Seven of the SEC’s 14 coaches have either never collected a 10-win season or have yet to collect multiple 10-win campaigns, splitting the conference into halves: Those who have established themselves as known commodities, and those who are trying to prove they belong in arguably the nation’s toughest league.
If Mark Richt were still coaching at Georgia today, he would rank second on the list of fourteen, behind only Nick Saban.
Boy, in the wake of the debacles at Baylor and Mississippi State. you could see this take coming a mile away.
During a wide-ranging interview Thursday morning in his office at the University of Miami, it only seemed natural to steer new coach Mark Richt toward the topic of player discipline in light of what happened in the past week at Baylor.
Richt, after all, was central to one of the great Internet memes in the history of the SEC when a raft of key football players at Georgia were suspended for the 2012 opener. Suddenly, “Mark Richt has lost control” became a thing both within the Georgia fan base and outside of it, where it evolved into a shorthand for pretty much any deficiency in the program.
But the irony of “Mark Richt has lost control” as a concept is that Georgia’s annual list of player dismissals and suspensions meant he actually had quite a bit of control. And regardless of whether it was a star player or an expendable backup, Georgia players were going to face discipline for offseason infractions — usually to a greater degree than their counterparts at other SEC schools.
There were even occasions players dismissed from Georgia resurfaced at other SEC schools and, in the case of former Auburn quarterback Nick Marshall, had a direct hand in putting Richt a little closer to the hot seat.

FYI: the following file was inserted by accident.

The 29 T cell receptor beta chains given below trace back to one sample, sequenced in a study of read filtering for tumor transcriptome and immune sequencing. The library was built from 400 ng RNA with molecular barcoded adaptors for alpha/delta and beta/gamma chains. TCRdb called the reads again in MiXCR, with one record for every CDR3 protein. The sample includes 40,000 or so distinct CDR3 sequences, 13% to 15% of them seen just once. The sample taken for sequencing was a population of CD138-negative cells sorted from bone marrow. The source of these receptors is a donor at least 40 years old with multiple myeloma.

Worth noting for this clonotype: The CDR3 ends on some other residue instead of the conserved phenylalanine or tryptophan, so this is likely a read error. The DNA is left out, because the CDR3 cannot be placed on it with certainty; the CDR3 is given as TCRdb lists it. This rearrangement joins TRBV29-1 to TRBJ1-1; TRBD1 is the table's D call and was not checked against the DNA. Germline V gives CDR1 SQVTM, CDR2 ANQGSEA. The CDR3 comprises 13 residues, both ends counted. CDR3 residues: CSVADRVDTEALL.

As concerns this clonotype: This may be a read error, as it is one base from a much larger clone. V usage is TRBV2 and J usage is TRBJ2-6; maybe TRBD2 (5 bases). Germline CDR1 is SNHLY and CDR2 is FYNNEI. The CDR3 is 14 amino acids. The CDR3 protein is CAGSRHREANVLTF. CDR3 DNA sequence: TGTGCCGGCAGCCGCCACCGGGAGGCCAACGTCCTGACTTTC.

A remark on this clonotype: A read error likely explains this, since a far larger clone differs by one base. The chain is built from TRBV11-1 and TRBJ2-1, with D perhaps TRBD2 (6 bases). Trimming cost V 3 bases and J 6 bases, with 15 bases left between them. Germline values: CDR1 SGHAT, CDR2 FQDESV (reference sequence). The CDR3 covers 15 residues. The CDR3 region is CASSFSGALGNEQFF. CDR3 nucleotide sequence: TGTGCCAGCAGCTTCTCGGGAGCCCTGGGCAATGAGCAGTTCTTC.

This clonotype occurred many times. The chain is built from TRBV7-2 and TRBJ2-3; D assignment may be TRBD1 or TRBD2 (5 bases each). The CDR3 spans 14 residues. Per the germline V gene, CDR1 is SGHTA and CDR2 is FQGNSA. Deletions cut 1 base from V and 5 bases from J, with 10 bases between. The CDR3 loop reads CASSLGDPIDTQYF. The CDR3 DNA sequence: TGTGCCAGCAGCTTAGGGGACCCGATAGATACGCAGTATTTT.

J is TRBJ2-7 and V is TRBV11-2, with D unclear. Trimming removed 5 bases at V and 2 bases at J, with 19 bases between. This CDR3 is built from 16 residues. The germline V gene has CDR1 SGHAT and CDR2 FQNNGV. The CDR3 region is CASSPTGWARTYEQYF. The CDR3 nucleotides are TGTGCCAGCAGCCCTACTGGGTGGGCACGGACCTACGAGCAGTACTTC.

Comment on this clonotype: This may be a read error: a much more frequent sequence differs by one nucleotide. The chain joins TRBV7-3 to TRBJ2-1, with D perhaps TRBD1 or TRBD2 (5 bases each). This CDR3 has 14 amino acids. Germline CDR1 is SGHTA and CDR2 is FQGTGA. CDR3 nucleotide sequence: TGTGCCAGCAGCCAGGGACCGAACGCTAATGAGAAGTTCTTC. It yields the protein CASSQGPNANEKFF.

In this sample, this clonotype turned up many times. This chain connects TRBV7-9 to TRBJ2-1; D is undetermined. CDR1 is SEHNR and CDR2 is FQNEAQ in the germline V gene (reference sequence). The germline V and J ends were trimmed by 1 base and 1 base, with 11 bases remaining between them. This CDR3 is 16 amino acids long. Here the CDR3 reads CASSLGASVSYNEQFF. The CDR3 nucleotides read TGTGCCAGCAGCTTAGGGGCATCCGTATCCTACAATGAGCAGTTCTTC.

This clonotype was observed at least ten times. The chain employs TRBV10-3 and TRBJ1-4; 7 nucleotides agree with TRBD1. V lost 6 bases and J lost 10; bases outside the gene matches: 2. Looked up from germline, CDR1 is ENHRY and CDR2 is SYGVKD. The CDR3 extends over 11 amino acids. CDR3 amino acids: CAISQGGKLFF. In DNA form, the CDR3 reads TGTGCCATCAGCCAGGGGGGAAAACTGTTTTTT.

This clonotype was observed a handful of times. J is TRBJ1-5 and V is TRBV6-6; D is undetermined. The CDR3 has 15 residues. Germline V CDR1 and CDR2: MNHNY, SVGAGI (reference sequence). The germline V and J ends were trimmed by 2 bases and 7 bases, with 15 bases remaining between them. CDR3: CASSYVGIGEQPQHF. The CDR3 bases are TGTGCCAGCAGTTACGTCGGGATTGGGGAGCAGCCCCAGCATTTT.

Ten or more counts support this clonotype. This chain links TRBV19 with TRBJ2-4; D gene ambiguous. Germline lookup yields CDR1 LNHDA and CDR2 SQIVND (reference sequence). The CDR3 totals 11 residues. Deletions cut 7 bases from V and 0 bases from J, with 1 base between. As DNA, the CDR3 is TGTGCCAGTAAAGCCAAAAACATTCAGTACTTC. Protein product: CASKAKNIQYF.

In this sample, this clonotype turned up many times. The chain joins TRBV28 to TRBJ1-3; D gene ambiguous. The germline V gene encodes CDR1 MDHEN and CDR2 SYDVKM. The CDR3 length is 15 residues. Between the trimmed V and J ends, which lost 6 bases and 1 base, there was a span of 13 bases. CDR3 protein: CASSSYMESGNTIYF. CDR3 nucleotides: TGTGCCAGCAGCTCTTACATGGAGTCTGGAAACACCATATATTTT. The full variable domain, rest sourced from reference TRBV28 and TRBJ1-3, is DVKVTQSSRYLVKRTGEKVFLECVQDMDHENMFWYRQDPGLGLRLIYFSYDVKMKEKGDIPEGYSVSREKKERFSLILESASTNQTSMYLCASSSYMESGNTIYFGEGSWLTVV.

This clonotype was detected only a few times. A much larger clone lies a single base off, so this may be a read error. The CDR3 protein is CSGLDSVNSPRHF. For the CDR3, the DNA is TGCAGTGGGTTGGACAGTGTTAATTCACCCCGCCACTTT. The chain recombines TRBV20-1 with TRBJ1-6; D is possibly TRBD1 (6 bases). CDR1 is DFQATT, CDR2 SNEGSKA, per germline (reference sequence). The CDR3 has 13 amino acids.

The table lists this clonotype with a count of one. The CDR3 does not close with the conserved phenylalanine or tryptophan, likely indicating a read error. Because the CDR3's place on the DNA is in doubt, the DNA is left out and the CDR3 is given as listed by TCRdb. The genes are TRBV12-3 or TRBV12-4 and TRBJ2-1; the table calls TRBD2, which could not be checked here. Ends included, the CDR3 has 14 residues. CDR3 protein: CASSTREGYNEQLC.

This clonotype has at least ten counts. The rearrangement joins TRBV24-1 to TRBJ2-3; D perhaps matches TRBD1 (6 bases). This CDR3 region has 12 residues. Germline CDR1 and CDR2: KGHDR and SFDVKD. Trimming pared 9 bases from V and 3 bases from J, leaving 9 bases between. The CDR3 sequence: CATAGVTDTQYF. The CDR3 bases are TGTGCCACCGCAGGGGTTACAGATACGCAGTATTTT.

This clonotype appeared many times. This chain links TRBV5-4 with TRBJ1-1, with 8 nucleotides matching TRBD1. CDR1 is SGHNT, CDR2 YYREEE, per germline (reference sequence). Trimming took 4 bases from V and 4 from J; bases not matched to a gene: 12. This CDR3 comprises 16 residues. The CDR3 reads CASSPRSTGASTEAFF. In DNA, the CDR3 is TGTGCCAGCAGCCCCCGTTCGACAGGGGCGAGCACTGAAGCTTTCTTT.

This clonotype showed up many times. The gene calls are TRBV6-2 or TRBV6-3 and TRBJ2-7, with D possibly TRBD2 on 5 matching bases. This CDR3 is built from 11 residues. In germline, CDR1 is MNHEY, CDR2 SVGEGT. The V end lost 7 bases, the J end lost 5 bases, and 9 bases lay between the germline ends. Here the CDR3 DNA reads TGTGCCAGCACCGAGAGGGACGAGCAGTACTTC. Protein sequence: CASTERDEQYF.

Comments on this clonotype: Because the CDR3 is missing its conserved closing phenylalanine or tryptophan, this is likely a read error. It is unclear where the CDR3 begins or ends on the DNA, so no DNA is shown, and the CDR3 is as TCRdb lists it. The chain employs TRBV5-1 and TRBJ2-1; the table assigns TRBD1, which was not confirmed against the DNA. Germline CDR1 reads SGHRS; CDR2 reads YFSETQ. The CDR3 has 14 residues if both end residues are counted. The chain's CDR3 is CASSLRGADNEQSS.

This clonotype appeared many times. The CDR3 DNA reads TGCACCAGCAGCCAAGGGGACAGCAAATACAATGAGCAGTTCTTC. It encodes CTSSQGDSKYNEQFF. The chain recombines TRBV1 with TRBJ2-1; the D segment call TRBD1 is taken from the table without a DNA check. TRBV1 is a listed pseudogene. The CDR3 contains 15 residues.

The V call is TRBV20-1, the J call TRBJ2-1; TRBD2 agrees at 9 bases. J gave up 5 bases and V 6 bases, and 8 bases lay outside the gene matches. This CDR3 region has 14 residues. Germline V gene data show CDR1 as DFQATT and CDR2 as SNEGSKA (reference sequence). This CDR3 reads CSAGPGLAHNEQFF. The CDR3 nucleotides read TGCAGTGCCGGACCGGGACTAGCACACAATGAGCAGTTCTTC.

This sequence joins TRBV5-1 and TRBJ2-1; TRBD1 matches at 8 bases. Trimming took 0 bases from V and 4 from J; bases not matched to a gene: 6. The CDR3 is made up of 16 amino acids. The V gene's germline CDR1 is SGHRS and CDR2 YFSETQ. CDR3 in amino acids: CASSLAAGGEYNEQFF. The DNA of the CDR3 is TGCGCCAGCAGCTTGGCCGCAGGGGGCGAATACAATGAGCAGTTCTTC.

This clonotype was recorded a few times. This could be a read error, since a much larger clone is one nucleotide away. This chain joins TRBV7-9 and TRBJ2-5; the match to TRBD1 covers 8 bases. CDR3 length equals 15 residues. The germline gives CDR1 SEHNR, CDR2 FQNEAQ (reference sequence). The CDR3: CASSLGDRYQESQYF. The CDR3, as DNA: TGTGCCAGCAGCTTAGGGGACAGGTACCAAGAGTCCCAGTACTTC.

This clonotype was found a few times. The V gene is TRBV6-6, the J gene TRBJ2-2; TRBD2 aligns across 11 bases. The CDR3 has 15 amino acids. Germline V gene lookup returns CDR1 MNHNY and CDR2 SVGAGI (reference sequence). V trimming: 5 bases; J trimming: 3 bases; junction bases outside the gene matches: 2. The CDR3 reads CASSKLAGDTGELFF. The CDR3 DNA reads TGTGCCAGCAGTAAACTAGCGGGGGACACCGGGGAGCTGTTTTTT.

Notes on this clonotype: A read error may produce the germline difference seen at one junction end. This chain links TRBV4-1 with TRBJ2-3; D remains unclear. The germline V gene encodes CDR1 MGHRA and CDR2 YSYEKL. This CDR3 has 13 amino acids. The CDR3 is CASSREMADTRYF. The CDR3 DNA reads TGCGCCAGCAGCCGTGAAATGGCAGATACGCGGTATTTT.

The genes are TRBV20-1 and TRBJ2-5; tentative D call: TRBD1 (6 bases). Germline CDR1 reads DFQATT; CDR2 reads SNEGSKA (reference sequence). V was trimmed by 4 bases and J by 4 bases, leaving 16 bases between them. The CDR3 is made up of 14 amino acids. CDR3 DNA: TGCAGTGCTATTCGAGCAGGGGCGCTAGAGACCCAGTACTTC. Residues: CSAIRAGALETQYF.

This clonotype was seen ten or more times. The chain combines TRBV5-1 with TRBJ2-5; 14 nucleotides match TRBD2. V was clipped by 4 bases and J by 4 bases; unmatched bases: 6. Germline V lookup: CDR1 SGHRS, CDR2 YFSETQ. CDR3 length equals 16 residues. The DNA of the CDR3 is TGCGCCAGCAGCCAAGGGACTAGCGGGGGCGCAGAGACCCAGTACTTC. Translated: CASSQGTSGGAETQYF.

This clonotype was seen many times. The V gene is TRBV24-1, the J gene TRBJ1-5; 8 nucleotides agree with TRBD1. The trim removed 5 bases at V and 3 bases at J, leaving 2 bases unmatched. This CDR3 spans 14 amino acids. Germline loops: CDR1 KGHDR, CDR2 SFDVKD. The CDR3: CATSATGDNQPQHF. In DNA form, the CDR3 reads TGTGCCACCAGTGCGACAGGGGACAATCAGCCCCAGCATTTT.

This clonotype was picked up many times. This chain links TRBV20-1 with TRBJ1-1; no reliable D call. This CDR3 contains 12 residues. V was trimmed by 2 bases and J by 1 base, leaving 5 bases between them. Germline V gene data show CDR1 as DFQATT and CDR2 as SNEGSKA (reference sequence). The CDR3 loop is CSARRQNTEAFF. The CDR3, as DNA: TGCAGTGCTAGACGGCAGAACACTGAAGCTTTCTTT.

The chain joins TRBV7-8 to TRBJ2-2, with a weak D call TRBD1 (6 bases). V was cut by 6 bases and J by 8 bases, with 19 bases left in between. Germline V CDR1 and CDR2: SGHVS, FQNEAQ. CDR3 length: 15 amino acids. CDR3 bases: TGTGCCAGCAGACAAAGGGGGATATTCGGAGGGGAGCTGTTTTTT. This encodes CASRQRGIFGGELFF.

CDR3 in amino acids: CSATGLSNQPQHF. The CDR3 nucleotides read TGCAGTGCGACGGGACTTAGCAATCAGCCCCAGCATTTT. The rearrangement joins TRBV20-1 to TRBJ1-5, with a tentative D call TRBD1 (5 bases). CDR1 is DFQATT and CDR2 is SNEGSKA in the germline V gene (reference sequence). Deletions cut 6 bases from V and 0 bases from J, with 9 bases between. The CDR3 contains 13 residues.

Yet so warped is the mindset of the college football fan that Richt’s greatest virtue — his willingness to do the right thing for the program, even if it was against his self-interest as a coach trying to keep his job — became something people beat him over the head with time and time again.
“People” includes his old fan base. Which is perhaps noteworthy in that those Georgia fans aren’t exactly being let off the hook in this piece.
But here’s the rub: Richt never won a national title at Georgia. And though it’s impossible to pinpoint one thing that could have gotten him over the hump, Georgia fans will forever be torn over their devotion to the so-called “Georgia Way” and their burning desire to be a little more like Alabama.
If the roaring, full house at Georgia’s spring game was any indication, the pendulum in Athens has swung to the latter. Kirby Smart isn’t going to get everything he wants — Georgia’s stricter-than-industry-standard drug policy is staying intact for now, anyway — but little by little the Sabanization of the Bulldogs is taking hold.
We’ll soon find out whether that means more Saban-style discipline and willingness to give players as many chances as they need if they’re good enough to deliver titles, but the hunch here is it will. And Georgia fans will cheer just as loudly for that as they did puffing out their chests about how Richt did it the “right way.”
Eh, I think Wolken’s ignored one group – the folks who will insist that Georgia is getting the best of both Richt’s ethics and Saban’s management. They’re the ones who decided to make the change at head coach, after all. Other than that, it’s likely to turn out to be a fair cop.